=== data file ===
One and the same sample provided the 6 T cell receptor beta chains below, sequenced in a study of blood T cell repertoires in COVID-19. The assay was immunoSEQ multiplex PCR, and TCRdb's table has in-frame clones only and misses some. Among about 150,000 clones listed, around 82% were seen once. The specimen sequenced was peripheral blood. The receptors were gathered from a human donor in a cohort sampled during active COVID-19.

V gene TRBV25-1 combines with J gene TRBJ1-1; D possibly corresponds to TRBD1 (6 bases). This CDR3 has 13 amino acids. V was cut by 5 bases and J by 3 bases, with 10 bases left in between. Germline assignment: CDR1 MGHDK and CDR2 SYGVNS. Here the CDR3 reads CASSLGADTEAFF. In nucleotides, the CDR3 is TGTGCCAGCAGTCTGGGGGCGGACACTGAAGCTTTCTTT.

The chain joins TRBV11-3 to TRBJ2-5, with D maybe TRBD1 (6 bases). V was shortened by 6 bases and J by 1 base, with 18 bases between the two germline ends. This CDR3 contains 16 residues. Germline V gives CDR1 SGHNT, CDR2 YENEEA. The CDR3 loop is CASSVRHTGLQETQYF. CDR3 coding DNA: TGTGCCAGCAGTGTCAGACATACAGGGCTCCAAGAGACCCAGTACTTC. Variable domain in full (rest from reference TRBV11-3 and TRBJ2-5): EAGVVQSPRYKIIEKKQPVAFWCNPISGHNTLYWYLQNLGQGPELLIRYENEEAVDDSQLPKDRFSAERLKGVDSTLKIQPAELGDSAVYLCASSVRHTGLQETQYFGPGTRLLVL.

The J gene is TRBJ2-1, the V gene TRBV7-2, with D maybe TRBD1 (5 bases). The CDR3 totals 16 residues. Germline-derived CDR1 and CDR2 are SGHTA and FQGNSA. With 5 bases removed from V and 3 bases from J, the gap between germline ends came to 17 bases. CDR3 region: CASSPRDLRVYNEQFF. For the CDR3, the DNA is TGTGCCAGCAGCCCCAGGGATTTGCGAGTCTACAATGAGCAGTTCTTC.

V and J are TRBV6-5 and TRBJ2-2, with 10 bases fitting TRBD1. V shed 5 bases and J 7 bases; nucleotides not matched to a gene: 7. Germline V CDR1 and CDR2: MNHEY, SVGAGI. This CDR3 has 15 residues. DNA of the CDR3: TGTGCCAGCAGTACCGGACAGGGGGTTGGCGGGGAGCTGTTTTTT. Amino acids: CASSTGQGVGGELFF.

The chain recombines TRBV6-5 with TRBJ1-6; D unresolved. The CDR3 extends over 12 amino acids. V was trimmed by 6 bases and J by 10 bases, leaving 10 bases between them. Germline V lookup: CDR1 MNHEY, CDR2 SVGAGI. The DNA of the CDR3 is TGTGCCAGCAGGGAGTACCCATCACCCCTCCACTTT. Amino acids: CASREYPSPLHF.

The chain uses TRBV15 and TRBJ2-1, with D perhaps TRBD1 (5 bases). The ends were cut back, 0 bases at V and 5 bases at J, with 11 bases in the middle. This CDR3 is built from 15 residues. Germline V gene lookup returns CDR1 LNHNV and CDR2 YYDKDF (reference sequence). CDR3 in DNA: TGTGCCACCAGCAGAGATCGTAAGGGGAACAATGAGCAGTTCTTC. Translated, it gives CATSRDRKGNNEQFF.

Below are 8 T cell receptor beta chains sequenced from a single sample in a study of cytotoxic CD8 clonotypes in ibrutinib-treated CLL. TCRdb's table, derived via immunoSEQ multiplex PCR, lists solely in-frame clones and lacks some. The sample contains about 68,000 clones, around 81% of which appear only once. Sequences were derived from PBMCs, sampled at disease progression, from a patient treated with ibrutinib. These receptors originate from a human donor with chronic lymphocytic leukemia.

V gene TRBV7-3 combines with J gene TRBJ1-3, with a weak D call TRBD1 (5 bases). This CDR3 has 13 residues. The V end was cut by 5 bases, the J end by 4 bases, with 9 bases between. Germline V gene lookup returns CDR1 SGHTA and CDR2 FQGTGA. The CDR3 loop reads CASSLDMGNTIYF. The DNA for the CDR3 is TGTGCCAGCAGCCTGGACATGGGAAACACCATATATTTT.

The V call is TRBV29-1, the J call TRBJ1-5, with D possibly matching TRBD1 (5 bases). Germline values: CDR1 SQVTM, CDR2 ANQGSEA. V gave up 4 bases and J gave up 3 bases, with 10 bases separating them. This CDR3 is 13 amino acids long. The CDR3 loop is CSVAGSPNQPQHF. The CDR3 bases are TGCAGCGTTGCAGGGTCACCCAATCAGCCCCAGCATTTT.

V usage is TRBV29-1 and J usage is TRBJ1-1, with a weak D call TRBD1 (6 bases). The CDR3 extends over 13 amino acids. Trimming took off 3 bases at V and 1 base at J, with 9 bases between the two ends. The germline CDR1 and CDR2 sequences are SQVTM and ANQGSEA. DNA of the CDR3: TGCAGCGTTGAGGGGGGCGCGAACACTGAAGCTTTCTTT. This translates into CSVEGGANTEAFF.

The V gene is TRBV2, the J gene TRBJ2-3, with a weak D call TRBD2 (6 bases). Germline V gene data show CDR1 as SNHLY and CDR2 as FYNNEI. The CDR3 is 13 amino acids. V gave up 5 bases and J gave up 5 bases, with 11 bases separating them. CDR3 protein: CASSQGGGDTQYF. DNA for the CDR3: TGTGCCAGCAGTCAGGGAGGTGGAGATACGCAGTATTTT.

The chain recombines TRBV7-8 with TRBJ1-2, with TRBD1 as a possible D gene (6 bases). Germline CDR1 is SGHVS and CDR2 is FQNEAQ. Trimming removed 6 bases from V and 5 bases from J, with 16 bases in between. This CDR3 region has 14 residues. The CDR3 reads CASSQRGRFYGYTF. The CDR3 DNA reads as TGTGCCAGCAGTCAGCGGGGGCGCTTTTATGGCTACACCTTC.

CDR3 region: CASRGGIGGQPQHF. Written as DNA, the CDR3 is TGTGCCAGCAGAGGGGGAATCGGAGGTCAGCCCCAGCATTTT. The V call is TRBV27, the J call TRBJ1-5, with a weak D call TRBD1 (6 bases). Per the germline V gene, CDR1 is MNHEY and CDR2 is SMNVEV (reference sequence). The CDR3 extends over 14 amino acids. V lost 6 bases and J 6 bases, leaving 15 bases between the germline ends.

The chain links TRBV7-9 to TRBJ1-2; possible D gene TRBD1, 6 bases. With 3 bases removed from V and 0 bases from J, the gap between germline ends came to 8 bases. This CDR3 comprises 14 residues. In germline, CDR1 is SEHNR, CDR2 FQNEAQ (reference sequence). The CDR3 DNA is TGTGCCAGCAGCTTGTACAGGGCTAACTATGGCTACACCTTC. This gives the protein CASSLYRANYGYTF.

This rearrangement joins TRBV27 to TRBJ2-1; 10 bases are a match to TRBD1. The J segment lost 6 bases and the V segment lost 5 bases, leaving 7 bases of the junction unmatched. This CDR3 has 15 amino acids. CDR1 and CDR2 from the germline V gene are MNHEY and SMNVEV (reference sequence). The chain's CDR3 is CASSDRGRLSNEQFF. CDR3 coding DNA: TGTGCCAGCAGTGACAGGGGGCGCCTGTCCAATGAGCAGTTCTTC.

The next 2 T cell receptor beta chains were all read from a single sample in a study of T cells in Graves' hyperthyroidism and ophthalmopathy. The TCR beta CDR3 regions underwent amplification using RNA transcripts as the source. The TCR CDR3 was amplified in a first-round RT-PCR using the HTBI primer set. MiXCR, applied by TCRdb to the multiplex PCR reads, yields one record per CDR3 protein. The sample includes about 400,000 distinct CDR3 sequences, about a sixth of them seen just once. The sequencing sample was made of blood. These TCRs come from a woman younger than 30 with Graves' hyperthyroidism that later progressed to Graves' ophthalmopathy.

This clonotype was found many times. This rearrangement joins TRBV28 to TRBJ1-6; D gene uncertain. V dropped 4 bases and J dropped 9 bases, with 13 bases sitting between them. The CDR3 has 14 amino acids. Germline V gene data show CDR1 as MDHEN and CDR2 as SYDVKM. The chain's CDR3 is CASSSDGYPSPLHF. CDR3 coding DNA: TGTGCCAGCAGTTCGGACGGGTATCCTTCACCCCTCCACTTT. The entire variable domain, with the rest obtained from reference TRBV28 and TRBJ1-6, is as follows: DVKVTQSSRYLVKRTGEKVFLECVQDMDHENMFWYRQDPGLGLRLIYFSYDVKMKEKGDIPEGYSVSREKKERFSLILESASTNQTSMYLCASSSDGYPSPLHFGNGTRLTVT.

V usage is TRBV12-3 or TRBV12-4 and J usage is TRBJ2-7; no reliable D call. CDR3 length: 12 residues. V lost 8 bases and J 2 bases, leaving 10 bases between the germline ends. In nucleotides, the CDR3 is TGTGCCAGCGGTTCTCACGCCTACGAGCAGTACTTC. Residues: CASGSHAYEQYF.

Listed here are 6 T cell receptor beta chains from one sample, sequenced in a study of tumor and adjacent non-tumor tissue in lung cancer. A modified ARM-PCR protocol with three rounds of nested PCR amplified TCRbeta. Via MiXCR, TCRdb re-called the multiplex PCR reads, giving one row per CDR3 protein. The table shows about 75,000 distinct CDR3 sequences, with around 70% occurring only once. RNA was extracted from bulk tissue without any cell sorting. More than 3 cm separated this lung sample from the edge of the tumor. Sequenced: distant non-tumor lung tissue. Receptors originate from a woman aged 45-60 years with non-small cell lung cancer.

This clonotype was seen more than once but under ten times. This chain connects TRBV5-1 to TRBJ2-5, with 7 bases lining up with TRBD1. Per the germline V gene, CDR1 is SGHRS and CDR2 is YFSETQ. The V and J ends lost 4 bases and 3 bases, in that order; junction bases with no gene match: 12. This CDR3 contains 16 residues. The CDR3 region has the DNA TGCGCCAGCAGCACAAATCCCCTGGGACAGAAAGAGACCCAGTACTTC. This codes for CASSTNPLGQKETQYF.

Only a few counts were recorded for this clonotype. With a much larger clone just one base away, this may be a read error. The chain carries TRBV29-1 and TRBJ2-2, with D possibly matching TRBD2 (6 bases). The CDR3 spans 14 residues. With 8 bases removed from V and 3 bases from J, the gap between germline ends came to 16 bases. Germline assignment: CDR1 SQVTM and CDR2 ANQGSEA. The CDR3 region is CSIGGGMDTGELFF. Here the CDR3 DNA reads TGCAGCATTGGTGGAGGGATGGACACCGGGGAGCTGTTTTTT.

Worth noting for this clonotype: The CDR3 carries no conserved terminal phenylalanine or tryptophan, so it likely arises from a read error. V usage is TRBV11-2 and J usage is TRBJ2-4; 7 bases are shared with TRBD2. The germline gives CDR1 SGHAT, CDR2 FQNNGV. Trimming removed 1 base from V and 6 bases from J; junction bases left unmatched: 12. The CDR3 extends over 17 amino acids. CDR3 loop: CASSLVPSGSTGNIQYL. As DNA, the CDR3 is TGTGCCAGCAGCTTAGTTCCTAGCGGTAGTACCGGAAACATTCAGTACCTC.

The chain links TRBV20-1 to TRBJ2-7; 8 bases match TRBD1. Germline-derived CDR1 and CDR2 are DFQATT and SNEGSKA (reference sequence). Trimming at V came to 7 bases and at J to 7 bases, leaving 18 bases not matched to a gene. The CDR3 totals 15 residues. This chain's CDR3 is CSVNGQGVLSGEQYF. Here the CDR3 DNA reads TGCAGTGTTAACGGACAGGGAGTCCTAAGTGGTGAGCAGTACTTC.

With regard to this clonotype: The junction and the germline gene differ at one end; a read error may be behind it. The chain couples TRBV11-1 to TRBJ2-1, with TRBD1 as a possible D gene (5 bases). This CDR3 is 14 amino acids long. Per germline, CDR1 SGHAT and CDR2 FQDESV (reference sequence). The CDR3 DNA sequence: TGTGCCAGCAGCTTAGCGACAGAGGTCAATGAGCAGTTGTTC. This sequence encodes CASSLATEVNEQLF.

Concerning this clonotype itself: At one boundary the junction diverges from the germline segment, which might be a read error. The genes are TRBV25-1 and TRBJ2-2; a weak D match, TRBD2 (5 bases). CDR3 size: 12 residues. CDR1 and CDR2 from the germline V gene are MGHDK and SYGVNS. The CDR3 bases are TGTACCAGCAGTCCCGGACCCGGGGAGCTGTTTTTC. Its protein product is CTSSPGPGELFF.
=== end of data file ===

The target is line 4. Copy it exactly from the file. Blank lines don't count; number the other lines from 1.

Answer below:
The J gene is TRBJ2-1, the V gene TRBV7-2, with D maybe TRBD1 (5 bases). The CDR3 totals 16 residues. Germline-derived CDR1 and CDR2 are SGHTA and FQGNSA. With 5 bases removed from V and 3 bases from J, the gap between germline ends came to 17 bases. CDR3 region: CASSPRDLRVYNEQFF. For the CDR3, the DNA is TGTGCCAGCAGCCCCAGGGATTTGCGAGTCTACAATGAGCAGTTCTTC.